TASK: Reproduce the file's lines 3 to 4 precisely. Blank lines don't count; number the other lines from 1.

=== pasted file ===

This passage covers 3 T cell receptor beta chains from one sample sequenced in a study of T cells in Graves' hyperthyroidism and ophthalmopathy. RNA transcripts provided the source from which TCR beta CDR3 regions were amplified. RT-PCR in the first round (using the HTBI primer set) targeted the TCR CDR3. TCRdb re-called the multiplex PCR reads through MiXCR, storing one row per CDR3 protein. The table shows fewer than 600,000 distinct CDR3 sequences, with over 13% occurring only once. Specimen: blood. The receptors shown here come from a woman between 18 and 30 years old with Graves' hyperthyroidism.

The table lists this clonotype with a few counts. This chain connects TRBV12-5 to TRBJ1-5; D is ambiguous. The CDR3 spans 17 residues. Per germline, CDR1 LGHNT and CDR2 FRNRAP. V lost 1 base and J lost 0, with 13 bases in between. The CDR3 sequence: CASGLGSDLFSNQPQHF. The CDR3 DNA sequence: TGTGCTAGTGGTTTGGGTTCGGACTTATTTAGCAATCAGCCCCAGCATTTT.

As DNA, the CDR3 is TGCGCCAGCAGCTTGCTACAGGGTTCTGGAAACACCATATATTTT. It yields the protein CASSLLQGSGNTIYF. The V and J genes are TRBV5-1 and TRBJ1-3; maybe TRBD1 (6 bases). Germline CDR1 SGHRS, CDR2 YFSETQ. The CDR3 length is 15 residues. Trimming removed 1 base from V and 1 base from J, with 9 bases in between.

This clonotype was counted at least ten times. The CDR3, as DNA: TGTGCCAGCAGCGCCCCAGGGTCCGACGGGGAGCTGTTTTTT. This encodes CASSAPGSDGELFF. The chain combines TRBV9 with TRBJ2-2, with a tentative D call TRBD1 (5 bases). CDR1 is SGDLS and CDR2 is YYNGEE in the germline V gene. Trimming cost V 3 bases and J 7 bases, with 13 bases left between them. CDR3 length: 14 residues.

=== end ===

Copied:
As DNA, the CDR3 is TGCGCCAGCAGCTTGCTACAGGGTTCTGGAAACACCATATATTTT. It yields the protein CASSLLQGSGNTIYF. The V and J genes are TRBV5-1 and TRBJ1-3; maybe TRBD1 (6 bases). Germline CDR1 SGHRS, CDR2 YFSETQ. The CDR3 length is 15 residues. Trimming removed 1 base from V and 1 base from J, with 9 bases in between.

This clonotype was counted at least ten times. The CDR3, as DNA: TGTGCCAGCAGCGCCCCAGGGTCCGACGGGGAGCTGTTTTTT. This encodes CASSAPGSDGELFF. The chain combines TRBV9 with TRBJ2-2, with a tentative D call TRBD1 (5 bases). CDR1 is SGDLS and CDR2 is YYNGEE in the germline V gene. Trimming cost V 3 bases and J 7 bases, with 13 bases left between them. CDR3 length: 14 residues.